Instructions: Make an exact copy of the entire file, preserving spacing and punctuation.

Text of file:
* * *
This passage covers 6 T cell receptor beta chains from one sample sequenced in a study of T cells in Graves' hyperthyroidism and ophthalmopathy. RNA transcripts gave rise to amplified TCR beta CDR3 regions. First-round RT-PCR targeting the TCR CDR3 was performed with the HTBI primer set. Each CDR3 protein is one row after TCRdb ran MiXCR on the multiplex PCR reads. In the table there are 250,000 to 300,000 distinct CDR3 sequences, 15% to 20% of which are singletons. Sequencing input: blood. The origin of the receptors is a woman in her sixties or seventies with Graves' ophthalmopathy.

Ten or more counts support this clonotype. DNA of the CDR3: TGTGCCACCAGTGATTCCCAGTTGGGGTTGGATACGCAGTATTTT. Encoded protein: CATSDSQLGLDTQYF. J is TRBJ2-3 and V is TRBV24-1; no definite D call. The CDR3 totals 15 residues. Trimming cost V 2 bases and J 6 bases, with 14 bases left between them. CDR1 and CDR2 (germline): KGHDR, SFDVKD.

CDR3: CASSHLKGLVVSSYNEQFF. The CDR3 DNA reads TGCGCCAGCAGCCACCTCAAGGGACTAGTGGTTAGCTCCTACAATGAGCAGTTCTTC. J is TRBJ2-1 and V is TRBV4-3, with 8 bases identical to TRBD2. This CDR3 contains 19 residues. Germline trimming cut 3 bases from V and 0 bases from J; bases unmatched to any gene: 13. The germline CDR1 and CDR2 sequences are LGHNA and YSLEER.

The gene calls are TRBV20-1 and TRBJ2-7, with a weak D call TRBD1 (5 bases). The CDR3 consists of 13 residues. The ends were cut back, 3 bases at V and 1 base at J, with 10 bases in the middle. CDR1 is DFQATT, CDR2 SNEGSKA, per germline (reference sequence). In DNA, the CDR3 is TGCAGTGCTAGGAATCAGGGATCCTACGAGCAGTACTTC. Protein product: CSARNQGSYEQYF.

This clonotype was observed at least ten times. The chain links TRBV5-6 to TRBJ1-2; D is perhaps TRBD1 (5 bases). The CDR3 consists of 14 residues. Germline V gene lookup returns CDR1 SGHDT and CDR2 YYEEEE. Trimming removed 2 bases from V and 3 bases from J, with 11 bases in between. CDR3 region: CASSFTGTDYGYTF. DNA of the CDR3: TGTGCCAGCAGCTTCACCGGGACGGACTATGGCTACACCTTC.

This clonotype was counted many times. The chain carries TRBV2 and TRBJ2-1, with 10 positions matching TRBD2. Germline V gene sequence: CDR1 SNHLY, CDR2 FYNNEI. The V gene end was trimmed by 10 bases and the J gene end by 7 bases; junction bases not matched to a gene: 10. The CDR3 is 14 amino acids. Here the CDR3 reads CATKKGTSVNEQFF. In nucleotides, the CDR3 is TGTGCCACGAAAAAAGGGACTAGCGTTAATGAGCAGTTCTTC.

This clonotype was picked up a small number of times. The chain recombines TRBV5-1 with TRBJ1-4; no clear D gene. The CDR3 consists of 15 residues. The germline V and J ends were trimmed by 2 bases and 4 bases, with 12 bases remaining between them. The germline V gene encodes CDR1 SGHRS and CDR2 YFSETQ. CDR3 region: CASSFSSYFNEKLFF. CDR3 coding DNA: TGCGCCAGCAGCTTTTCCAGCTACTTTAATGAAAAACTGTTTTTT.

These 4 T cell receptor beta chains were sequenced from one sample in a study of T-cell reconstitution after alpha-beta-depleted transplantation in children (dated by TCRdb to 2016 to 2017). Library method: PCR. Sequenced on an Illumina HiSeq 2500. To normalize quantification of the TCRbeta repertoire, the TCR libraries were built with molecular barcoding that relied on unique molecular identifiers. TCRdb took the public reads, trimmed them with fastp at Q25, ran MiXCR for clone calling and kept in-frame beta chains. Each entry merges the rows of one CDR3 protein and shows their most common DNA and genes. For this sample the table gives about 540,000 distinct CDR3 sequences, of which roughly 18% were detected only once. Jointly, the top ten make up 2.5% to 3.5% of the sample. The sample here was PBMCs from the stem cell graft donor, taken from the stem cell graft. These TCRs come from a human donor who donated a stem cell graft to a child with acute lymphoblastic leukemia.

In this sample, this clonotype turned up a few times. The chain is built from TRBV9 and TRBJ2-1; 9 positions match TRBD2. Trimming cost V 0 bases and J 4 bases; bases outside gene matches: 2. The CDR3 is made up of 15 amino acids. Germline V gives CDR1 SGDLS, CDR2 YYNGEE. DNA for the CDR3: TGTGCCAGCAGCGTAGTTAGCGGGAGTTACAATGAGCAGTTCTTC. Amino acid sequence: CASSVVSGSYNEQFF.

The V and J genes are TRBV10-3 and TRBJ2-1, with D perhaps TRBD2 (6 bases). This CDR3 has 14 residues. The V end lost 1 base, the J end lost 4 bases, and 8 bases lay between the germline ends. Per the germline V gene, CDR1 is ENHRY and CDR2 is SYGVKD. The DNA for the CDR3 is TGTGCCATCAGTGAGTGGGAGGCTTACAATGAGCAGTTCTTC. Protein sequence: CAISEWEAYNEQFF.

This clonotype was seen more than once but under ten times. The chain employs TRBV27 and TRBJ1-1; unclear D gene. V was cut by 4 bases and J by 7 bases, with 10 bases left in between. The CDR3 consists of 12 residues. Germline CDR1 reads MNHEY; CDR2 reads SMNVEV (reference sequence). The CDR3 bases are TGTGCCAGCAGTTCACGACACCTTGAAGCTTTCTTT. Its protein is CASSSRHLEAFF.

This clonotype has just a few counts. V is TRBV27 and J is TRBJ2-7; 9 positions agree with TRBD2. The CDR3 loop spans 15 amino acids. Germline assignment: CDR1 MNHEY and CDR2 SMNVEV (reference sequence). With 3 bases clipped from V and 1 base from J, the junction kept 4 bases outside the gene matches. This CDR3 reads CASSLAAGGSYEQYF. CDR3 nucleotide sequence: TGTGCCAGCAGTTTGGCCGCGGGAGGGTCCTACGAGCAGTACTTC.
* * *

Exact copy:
This passage covers 6 T cell receptor beta chains from one sample sequenced in a study of T cells in Graves' hyperthyroidism and ophthalmopathy. RNA transcripts gave rise to amplified TCR beta CDR3 regions. First-round RT-PCR targeting the TCR CDR3 was performed with the HTBI primer set. Each CDR3 protein is one row after TCRdb ran MiXCR on the multiplex PCR reads. In the table there are 250,000 to 300,000 distinct CDR3 sequences, 15% to 20% of which are singletons. Sequencing input: blood. The origin of the receptors is a woman in her sixties or seventies with Graves' ophthalmopathy.

Ten or more counts support this clonotype. DNA of the CDR3: TGTGCCACCAGTGATTCCCAGTTGGGGTTGGATACGCAGTATTTT. Encoded protein: CATSDSQLGLDTQYF. J is TRBJ2-3 and V is TRBV24-1; no definite D call. The CDR3 totals 15 residues. Trimming cost V 2 bases and J 6 bases, with 14 bases left between them. CDR1 and CDR2 (germline): KGHDR, SFDVKD.

CDR3: CASSHLKGLVVSSYNEQFF. The CDR3 DNA reads TGCGCCAGCAGCCACCTCAAGGGACTAGTGGTTAGCTCCTACAATGAGCAGTTCTTC. J is TRBJ2-1 and V is TRBV4-3, with 8 bases identical to TRBD2. This CDR3 contains 19 residues. Germline trimming cut 3 bases from V and 0 bases from J; bases unmatched to any gene: 13. The germline CDR1 and CDR2 sequences are LGHNA and YSLEER.

The gene calls are TRBV20-1 and TRBJ2-7, with a weak D call TRBD1 (5 bases). The CDR3 consists of 13 residues. The ends were cut back, 3 bases at V and 1 base at J, with 10 bases in the middle. CDR1 is DFQATT, CDR2 SNEGSKA, per germline (reference sequence). In DNA, the CDR3 is TGCAGTGCTAGGAATCAGGGATCCTACGAGCAGTACTTC. Protein product: CSARNQGSYEQYF.

This clonotype was observed at least ten times. The chain links TRBV5-6 to TRBJ1-2; D is perhaps TRBD1 (5 bases). The CDR3 consists of 14 residues. Germline V gene lookup returns CDR1 SGHDT and CDR2 YYEEEE. Trimming removed 2 bases from V and 3 bases from J, with 11 bases in between. CDR3 region: CASSFTGTDYGYTF. DNA of the CDR3: TGTGCCAGCAGCTTCACCGGGACGGACTATGGCTACACCTTC.

This clonotype was counted many times. The chain carries TRBV2 and TRBJ2-1, with 10 positions matching TRBD2. Germline V gene sequence: CDR1 SNHLY, CDR2 FYNNEI. The V gene end was trimmed by 10 bases and the J gene end by 7 bases; junction bases not matched to a gene: 10. The CDR3 is 14 amino acids. Here the CDR3 reads CATKKGTSVNEQFF. In nucleotides, the CDR3 is TGTGCCACGAAAAAAGGGACTAGCGTTAATGAGCAGTTCTTC.

This clonotype was picked up a small number of times. The chain recombines TRBV5-1 with TRBJ1-4; no clear D gene. The CDR3 consists of 15 residues. The germline V and J ends were trimmed by 2 bases and 4 bases, with 12 bases remaining between them. The germline V gene encodes CDR1 SGHRS and CDR2 YFSETQ. CDR3 region: CASSFSSYFNEKLFF. CDR3 coding DNA: TGCGCCAGCAGCTTTTCCAGCTACTTTAATGAAAAACTGTTTTTT.

These 4 T cell receptor beta chains were sequenced from one sample in a study of T-cell reconstitution after alpha-beta-depleted transplantation in children (dated by TCRdb to 2016 to 2017). Library method: PCR. Sequenced on an Illumina HiSeq 2500. To normalize quantification of the TCRbeta repertoire, the TCR libraries were built with molecular barcoding that relied on unique molecular identifiers. TCRdb took the public reads, trimmed them with fastp at Q25, ran MiXCR for clone calling and kept in-frame beta chains. Each entry merges the rows of one CDR3 protein and shows their most common DNA and genes. For this sample the table gives about 540,000 distinct CDR3 sequences, of which roughly 18% were detected only once. Jointly, the top ten make up 2.5% to 3.5% of the sample. The sample here was PBMCs from the stem cell graft donor, taken from the stem cell graft. These TCRs come from a human donor who donated a stem cell graft to a child with acute lymphoblastic leukemia.

In this sample, this clonotype turned up a few times. The chain is built from TRBV9 and TRBJ2-1; 9 positions match TRBD2. Trimming cost V 0 bases and J 4 bases; bases outside gene matches: 2. The CDR3 is made up of 15 amino acids. Germline V gives CDR1 SGDLS, CDR2 YYNGEE. DNA for the CDR3: TGTGCCAGCAGCGTAGTTAGCGGGAGTTACAATGAGCAGTTCTTC. Amino acid sequence: CASSVVSGSYNEQFF.

The V and J genes are TRBV10-3 and TRBJ2-1, with D perhaps TRBD2 (6 bases). This CDR3 has 14 residues. The V end lost 1 base, the J end lost 4 bases, and 8 bases lay between the germline ends. Per the germline V gene, CDR1 is ENHRY and CDR2 is SYGVKD. The DNA for the CDR3 is TGTGCCATCAGTGAGTGGGAGGCTTACAATGAGCAGTTCTTC. Protein sequence: CAISEWEAYNEQFF.

This clonotype was seen more than once but under ten times. The chain employs TRBV27 and TRBJ1-1; unclear D gene. V was cut by 4 bases and J by 7 bases, with 10 bases left in between. The CDR3 consists of 12 residues. Germline CDR1 reads MNHEY; CDR2 reads SMNVEV (reference sequence). The CDR3 bases are TGTGCCAGCAGTTCACGACACCTTGAAGCTTTCTTT. Its protein is CASSSRHLEAFF.

This clonotype has just a few counts. V is TRBV27 and J is TRBJ2-7; 9 positions agree with TRBD2. The CDR3 loop spans 15 amino acids. Germline assignment: CDR1 MNHEY and CDR2 SMNVEV (reference sequence). With 3 bases clipped from V and 1 base from J, the junction kept 4 bases outside the gene matches. This CDR3 reads CASSLAAGGSYEQYF. CDR3 nucleotide sequence: TGTGCCAGCAGTTTGGCCGCGGGAGGGTCCTACGAGCAGTACTTC.